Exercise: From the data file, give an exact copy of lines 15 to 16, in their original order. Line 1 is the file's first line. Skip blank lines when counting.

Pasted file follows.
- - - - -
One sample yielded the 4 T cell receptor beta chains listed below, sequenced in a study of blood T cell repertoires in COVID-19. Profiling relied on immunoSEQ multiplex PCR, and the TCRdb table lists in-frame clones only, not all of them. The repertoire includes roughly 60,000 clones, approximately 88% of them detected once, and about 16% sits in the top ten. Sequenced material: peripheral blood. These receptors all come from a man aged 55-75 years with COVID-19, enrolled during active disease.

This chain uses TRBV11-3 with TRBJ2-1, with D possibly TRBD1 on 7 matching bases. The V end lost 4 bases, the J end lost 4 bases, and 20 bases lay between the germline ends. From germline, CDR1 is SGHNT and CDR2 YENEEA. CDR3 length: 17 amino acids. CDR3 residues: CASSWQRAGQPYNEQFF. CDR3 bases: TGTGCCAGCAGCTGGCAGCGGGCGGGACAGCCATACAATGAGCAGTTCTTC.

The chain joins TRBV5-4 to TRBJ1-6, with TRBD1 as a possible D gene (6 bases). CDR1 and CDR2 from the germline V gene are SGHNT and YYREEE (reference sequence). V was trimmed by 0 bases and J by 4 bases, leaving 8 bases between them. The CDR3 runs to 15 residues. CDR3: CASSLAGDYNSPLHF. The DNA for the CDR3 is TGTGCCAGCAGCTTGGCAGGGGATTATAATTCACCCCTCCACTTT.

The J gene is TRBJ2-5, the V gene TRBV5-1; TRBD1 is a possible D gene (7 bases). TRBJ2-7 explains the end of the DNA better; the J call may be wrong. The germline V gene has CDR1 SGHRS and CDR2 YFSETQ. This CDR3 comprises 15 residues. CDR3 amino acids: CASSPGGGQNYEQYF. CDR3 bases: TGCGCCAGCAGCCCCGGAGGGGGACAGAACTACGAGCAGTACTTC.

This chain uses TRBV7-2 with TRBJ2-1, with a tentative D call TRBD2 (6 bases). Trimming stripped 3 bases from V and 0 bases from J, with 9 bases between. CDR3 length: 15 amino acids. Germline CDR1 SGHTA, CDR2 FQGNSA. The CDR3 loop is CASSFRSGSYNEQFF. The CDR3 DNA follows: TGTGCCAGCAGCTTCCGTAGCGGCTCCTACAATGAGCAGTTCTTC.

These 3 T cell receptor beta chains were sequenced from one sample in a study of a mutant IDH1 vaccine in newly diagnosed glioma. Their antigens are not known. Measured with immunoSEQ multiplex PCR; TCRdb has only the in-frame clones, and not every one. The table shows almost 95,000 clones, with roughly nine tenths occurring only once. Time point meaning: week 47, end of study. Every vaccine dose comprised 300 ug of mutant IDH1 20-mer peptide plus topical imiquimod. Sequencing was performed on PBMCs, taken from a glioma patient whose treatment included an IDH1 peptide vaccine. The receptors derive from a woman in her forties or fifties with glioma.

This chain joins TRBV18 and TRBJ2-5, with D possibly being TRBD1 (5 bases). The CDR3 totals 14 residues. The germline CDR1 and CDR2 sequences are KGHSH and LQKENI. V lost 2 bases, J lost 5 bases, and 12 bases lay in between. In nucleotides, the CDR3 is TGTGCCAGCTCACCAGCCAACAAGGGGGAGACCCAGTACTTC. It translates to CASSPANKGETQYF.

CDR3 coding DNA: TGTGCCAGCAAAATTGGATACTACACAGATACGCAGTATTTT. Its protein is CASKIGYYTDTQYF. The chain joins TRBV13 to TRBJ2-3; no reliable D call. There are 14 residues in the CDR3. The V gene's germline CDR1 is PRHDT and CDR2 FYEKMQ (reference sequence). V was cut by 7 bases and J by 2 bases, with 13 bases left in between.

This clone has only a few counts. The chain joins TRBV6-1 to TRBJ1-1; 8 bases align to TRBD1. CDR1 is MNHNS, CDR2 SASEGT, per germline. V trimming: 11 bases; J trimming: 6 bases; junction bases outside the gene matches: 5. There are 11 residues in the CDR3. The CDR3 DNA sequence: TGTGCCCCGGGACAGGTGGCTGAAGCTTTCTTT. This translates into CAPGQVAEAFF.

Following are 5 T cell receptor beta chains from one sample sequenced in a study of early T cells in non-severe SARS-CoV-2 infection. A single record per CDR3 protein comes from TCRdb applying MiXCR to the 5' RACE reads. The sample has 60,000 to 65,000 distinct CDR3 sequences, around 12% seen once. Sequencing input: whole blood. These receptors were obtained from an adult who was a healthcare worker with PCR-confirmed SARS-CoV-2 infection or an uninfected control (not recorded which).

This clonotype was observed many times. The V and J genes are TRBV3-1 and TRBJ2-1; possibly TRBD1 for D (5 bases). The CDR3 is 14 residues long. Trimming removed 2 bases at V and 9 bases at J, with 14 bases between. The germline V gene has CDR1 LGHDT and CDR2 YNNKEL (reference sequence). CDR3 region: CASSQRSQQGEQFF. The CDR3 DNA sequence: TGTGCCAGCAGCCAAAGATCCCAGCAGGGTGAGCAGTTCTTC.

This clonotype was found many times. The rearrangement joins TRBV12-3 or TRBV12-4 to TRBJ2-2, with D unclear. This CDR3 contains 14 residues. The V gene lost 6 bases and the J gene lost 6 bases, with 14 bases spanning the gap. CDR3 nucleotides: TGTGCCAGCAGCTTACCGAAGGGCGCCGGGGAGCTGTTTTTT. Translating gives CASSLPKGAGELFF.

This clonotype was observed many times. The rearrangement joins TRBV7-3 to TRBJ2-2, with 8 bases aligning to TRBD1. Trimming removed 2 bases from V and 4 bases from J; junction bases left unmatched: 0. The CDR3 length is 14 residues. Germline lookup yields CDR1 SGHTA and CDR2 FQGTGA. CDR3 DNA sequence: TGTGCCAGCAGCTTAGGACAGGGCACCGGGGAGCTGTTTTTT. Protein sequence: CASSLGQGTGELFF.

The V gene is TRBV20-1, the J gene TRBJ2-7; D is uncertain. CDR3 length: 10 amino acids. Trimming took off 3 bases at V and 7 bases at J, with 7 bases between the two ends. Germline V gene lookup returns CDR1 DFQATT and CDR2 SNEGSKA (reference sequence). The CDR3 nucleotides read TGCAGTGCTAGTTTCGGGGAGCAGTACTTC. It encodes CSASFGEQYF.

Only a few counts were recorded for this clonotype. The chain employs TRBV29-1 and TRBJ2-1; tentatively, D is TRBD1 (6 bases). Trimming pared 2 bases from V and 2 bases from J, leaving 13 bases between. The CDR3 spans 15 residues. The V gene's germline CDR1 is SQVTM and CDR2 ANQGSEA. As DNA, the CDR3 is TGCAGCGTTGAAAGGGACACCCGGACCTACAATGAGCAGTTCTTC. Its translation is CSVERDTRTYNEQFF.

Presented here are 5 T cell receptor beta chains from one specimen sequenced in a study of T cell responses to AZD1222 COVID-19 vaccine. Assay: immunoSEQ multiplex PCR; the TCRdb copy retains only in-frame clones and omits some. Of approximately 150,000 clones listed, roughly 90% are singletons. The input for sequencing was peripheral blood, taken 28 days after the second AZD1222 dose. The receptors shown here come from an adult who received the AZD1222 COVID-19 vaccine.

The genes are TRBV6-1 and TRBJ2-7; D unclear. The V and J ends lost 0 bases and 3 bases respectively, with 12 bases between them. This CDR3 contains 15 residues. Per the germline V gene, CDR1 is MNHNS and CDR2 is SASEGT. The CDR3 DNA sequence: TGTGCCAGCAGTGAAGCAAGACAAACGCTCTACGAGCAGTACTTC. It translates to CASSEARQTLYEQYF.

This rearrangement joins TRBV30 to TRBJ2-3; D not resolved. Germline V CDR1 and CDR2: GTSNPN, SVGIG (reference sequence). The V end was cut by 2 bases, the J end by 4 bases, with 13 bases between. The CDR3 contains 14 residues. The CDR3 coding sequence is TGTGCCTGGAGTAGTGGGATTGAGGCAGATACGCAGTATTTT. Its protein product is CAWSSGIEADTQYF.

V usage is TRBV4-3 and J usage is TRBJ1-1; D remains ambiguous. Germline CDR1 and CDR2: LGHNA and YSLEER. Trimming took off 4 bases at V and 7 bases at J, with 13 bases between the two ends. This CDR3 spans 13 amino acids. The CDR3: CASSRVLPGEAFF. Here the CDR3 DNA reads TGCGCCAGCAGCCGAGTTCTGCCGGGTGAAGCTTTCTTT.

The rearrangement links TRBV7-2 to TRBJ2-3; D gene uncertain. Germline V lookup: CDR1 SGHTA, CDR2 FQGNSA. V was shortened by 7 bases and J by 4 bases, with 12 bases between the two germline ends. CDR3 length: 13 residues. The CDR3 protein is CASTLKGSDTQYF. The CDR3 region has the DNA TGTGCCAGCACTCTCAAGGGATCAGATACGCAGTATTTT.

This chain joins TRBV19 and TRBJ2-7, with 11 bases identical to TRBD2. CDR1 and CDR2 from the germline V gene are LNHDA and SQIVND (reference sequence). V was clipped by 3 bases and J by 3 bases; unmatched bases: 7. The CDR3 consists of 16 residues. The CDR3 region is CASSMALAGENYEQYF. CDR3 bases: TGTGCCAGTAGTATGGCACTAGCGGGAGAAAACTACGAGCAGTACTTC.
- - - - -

Only a few counts were recorded for this clonotype. The chain employs TRBV29-1 and TRBJ2-1; tentatively, D is TRBD1 (6 bases). Trimming pared 2 bases from V and 2 bases from J, leaving 13 bases between. The CDR3 spans 15 residues. The V gene's germline CDR1 is SQVTM and CDR2 ANQGSEA. As DNA, the CDR3 is TGCAGCGTTGAAAGGGACACCCGGACCTACAATGAGCAGTTCTTC. Its translation is CSVERDTRTYNEQFF.

Presented here are 5 T cell receptor beta chains from one specimen sequenced in a study of T cell responses to AZD1222 COVID-19 vaccine. Assay: immunoSEQ multiplex PCR; the TCRdb copy retains only in-frame clones and omits some. Of approximately 150,000 clones listed, roughly 90% are singletons. The input for sequencing was peripheral blood, taken 28 days after the second AZD1222 dose. The receptors shown here come from an adult who received the AZD1222 COVID-19 vaccine.